GM CROPS – JUST THE SCIENCE
Because of this, any health effects from a GM food wouldhave to meet unusual conditions before they would benoticed. The health effects would have to:
occur immediately after eating a food that was knownto be GM (in spite of its not being labeled). This kind of response is called acute toxicity.
cause symptoms that are completely different fromcommon diseases. If GM foods caused a rise incommon or slow-onset diseases like allergies or cancer,nobody would know what caused the rise.
be dramatic and obvious to the naked eye. Nobodyexamines a person’s body tissues with a microscopefor harm after they eat a GM food. But just this typeof examination is needed to give early warning of problems such as pre-cancerous changes.To detect important but more subtle effects on health,or effects that take time to appear (chronic effects),long-term controlled studies on larger populations arerequired.Under current conditions, moderate or slow-onsethealth effects of GM foods could take decades tobecome known, just as it took decades for the damagingeffects of trans-fats (another type of articial food) tobe recognized. ‘Slow poison’ effects from trans-fats havecaused millions of premature deaths across the world
.Another reason why any harmful effects of GM foods willbe slow to surface and less obvious is because, even inthe United States, which has the longest history of GMcrop consumption, GM foods account for only a smallpart of the US diet (maize is less than 15% and soya beanproducts are less than 5%).Nevertheless, there are signs that all is not well with theUS food supply. A report by the US Centers for DiseaseControl shows that food-related illnesses increased 2- to10-fold in the years between 1994 (just before GM foodwas commercialised) and 1999
. Is there a link with GMfood? No one knows, because studies on humans have notbeen done.
Animal studies on GM foods givecause for concern
Although studies on humans have not been done, scientistsare reporting a growing number of studies that examine theeffects of GM foods on laboratory animals. These studies,summarized below, raise serious concerns regarding thesafety of GM foods for humans as well as animals.
Small animal feeding studies
Rats fed GM tomatoes developed stomach ulcerations
Liver, pancreas and testes function was disturbed inmice fed GM soya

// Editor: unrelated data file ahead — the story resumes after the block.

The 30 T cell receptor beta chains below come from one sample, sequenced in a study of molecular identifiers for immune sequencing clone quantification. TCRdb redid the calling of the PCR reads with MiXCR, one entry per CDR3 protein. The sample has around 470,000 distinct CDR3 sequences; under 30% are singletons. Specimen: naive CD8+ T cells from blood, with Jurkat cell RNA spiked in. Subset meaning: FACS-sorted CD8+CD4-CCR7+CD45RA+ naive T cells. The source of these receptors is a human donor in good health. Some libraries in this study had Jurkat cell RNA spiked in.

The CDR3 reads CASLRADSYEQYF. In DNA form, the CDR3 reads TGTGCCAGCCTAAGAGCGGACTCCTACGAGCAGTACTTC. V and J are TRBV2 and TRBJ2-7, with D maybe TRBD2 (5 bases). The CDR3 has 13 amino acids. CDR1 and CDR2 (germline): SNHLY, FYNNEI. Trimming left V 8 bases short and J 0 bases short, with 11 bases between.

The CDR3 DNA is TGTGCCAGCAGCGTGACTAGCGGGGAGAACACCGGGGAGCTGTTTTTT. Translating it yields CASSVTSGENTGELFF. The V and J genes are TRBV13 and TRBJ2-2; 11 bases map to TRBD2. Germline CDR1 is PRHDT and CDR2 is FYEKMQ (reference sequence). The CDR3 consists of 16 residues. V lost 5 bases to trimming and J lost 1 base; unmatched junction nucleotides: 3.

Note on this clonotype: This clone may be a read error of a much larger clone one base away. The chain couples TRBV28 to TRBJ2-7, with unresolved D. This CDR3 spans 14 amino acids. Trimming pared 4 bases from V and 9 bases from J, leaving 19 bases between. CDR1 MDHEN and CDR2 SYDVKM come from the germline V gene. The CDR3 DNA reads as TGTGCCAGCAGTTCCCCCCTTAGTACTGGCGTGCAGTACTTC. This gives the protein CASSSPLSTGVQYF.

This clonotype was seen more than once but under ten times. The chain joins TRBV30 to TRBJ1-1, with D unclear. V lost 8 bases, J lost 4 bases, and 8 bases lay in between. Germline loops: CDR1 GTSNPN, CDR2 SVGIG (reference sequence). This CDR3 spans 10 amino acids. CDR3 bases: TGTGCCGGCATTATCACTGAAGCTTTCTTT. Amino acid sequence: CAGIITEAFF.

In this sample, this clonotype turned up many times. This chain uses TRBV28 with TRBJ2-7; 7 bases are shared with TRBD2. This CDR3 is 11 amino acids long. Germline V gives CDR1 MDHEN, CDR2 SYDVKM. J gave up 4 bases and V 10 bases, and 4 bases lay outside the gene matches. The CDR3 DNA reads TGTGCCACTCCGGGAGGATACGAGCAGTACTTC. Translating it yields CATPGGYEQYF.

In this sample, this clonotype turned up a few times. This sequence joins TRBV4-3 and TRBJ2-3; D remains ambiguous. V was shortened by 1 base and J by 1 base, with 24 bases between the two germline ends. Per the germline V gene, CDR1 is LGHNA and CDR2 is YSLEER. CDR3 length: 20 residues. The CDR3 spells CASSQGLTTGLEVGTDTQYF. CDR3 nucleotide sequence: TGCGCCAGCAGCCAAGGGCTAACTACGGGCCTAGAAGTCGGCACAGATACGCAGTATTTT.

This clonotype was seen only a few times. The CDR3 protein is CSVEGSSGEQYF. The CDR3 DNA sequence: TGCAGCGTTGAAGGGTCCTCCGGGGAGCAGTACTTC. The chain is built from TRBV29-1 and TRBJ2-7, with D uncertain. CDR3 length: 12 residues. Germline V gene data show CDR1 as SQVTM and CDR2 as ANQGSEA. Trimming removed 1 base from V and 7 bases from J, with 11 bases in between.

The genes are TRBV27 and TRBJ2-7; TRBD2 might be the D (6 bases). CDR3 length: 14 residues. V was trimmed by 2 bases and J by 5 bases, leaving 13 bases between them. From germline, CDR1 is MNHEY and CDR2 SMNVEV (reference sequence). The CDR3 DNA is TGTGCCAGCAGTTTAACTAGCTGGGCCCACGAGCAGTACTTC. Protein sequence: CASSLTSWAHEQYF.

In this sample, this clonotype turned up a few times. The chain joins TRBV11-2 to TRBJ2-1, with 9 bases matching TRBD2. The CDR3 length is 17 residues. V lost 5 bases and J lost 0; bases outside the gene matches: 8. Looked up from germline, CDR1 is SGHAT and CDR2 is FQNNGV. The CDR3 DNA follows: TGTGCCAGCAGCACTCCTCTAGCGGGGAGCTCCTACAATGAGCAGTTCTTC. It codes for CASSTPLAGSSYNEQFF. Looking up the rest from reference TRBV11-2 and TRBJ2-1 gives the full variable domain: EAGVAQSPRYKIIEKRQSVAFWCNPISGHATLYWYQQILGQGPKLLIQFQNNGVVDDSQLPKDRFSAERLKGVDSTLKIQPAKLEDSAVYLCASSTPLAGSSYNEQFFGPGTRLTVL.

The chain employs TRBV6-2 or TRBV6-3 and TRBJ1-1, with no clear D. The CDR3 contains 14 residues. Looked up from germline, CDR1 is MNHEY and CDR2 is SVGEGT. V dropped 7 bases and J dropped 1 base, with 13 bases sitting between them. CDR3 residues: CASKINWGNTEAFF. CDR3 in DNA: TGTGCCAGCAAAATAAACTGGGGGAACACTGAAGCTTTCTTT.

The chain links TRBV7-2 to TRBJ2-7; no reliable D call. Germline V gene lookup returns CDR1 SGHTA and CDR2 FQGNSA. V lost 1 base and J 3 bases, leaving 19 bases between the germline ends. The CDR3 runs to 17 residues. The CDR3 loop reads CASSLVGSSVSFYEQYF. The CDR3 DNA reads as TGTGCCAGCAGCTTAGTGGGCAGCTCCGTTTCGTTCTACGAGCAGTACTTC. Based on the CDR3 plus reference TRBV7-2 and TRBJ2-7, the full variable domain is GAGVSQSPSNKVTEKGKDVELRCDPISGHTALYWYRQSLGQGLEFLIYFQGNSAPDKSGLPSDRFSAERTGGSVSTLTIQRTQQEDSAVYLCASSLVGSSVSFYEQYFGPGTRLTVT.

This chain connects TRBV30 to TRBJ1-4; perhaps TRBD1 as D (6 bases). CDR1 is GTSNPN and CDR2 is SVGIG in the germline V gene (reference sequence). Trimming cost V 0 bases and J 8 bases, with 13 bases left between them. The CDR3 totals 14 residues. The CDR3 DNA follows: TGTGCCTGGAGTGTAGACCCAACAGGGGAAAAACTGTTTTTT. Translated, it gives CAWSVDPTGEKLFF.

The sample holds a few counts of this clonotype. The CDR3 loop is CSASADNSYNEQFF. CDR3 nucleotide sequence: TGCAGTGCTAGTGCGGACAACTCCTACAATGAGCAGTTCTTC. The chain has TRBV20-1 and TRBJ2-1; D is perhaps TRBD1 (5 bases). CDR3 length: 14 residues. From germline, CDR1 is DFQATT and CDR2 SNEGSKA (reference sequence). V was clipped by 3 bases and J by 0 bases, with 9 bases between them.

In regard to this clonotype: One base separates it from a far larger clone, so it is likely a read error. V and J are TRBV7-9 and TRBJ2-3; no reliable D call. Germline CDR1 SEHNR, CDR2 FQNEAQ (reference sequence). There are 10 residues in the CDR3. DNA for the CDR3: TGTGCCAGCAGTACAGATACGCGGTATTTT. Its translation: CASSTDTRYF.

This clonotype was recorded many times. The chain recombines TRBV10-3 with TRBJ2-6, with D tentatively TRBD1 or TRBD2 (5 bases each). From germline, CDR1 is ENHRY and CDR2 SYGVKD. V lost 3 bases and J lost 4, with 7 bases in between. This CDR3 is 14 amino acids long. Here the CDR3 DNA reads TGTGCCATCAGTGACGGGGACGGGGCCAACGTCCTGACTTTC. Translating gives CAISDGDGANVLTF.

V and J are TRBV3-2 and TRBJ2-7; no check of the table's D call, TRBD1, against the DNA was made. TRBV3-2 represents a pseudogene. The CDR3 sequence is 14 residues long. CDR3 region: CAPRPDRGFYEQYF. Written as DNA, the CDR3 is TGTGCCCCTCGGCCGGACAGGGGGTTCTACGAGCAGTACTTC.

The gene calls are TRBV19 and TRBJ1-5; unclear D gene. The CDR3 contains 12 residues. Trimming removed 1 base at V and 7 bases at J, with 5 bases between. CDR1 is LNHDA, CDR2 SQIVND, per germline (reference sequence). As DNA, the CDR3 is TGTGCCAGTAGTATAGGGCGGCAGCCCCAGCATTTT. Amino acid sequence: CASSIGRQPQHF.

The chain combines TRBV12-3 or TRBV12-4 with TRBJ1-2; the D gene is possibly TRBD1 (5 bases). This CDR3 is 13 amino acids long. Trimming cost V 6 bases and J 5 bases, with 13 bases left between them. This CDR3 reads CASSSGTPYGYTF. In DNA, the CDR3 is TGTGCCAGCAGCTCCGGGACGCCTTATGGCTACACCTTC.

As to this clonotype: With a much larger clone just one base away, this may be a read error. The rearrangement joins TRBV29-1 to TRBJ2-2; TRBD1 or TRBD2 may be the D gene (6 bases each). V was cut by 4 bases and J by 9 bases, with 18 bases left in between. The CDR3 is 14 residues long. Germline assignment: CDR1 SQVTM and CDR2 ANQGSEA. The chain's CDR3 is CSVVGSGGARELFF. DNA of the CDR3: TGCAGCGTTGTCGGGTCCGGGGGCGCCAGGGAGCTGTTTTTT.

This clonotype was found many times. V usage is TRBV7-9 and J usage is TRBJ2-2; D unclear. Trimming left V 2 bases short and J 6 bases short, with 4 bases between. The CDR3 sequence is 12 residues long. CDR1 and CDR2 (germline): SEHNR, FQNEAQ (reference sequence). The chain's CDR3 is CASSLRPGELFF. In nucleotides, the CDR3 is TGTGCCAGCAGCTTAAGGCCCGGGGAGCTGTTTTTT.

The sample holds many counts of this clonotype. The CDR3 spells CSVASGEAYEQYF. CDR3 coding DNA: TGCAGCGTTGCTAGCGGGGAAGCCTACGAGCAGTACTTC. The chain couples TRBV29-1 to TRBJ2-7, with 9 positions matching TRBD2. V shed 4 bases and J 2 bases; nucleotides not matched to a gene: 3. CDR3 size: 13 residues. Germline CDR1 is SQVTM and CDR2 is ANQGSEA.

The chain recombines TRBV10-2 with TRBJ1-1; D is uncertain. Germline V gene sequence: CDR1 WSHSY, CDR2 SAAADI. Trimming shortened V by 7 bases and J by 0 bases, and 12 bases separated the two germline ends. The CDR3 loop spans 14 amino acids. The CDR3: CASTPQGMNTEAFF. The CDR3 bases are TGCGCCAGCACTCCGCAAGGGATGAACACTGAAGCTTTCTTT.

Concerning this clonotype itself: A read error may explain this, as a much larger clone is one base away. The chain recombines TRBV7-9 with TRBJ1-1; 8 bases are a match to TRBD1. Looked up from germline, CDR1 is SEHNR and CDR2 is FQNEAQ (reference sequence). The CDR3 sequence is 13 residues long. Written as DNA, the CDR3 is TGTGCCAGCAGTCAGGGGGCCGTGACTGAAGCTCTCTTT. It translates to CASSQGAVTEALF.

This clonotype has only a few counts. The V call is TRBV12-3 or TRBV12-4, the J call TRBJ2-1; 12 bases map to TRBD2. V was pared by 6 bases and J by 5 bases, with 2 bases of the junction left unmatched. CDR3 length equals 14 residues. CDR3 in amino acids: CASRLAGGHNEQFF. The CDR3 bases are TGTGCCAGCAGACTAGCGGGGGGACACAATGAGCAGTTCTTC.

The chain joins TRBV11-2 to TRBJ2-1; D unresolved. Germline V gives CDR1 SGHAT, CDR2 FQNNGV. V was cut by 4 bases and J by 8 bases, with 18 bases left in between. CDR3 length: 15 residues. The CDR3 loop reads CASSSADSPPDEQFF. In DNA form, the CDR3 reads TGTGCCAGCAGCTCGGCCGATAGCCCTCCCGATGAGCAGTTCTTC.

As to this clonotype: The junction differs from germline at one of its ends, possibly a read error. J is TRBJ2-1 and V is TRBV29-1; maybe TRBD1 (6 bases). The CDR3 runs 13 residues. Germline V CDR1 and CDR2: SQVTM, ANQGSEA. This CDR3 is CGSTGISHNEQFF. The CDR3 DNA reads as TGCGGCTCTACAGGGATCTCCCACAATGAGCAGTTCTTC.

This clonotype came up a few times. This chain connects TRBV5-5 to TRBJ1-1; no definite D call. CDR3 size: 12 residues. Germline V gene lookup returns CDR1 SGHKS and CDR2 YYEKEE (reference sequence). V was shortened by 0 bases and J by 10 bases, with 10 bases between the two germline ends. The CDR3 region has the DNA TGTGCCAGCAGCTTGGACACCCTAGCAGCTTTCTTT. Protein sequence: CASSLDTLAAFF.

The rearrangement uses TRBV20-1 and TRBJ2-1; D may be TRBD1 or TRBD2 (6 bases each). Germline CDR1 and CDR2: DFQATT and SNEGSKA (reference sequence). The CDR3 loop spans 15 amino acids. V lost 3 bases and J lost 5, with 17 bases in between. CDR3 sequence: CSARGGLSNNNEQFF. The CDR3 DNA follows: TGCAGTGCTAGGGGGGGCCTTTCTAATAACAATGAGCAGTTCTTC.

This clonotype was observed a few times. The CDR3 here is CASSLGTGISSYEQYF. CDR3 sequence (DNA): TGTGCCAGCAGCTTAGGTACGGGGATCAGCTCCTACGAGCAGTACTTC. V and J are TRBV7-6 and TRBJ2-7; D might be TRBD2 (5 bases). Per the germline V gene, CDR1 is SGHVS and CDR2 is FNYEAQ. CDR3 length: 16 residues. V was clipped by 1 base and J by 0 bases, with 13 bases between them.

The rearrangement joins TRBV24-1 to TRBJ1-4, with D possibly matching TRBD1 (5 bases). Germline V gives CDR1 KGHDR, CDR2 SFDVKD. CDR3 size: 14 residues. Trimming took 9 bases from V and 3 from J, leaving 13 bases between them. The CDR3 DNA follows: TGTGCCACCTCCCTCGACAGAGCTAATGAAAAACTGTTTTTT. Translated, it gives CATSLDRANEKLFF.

GM peas caused allergic reactions in mice
Rats fed GM oilseed rape developed enlarged livers,often a sign of toxicity
GM potatoes fed to rats caused excessive growthof the lining of the gut similar to a pre-cancerouscondition
Rats fed insecticide-producing GM maize grew moreslowly, suffered problems with liver and kidney function,and showed higher levels of certain fats in their blood
Rats fed GM insecticide-producing maize over threegenerations suffered damage to liver and kidneys andshowed alterations in blood biochemistry
Old and young mice fed with GM insecticide-producingmaize showed a marked disturbance in immune systemcell populations and in biochemical activity
Mice fed GM insecticide-producing maize over fourgenerations showed a buildup of abnormal structuralchanges in various organs (liver, spleen, pancreas),major changes in the pattern of gene function in thegut, reecting disturbances in the chemistry of thisorgan system (e.g. in cholesterol production, proteinproduction and breakdown), and, most signicantly,reduced fertility
Mice fed GM soya over their entire lifetime (24months) showed more acute signs of ageing in theirliver
Rabbits fed GM soya showed enzyme functiondisturbances in kidney and heart
Feeding studies with farm animals
Farm animals have been fed GM feed for many years. Doesthis mean that GM feed is safe for livestock? Certainlyit means that effects are not acute and do not show upimmediately. However, longer-term studies, designed toassess slow-onset and more subtle health effects of GM feed,indicate that GM feed does have adverse effects, conrmingthe results described above for laboratory animals.The following problems have been found:• Sheep fed Bt insecticide-producing GM maize overthree generations showed disturbances in thefunctioning of the digestive system of ewes and in theliver and pancreas of their lambs
.• GM DNA was found to survive processing and to bedetectable in the digestive tract of sheep fed GM feed.This raises the possibility that antibiotic resistance andBt insecticide genes can move into gut bacteria
, aprocess known as horizontal gene transfer. Horizontalgene transfer can lead to antibiotic resistant disease-causing bacteria (“superbugs”) and may lead to Btinsecticide being produced in the gut with potentially